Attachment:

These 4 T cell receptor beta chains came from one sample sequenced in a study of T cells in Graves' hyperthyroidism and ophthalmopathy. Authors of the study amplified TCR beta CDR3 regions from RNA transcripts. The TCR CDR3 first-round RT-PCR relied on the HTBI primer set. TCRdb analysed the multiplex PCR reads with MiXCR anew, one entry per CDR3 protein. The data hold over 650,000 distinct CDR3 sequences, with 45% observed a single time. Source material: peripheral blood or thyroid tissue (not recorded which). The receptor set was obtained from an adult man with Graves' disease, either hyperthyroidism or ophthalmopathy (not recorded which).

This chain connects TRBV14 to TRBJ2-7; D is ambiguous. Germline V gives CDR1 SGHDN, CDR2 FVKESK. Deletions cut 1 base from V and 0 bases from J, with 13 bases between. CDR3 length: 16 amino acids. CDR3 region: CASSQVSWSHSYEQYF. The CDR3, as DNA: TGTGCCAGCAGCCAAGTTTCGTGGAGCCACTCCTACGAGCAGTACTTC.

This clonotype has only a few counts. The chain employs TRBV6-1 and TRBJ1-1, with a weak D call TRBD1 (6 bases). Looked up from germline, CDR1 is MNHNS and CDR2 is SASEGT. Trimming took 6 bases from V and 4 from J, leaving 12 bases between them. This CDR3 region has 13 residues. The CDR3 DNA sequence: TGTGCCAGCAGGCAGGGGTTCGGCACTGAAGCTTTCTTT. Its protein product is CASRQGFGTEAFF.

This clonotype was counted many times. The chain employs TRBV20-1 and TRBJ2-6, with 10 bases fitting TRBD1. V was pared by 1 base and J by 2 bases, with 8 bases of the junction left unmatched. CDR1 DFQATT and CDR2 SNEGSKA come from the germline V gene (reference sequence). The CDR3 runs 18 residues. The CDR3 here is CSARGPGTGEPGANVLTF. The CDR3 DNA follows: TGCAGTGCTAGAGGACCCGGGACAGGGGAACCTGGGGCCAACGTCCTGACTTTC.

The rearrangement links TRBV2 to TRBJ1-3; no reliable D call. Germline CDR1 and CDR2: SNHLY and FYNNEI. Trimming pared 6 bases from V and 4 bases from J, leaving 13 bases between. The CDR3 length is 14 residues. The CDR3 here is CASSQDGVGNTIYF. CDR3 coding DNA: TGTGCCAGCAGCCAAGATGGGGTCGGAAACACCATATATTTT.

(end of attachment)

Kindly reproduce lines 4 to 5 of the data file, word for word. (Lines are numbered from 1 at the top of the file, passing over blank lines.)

This clonotype was counted many times. The chain employs TRBV20-1 and TRBJ2-6, with 10 bases fitting TRBD1. V was pared by 1 base and J by 2 bases, with 8 bases of the junction left unmatched. CDR1 DFQATT and CDR2 SNEGSKA come from the germline V gene (reference sequence). The CDR3 runs 18 residues. The CDR3 here is CSARGPGTGEPGANVLTF. The CDR3 DNA follows: TGCAGTGCTAGAGGACCCGGGACAGGGGAACCTGGGGCCAACGTCCTGACTTTC.

The rearrangement links TRBV2 to TRBJ1-3; no reliable D call. Germline CDR1 and CDR2: SNHLY and FYNNEI. Trimming pared 6 bases from V and 4 bases from J, leaving 13 bases between. The CDR3 length is 14 residues. The CDR3 here is CASSQDGVGNTIYF. CDR3 coding DNA: TGTGCCAGCAGCCAAGATGGGGTCGGAAACACCATATATTTT.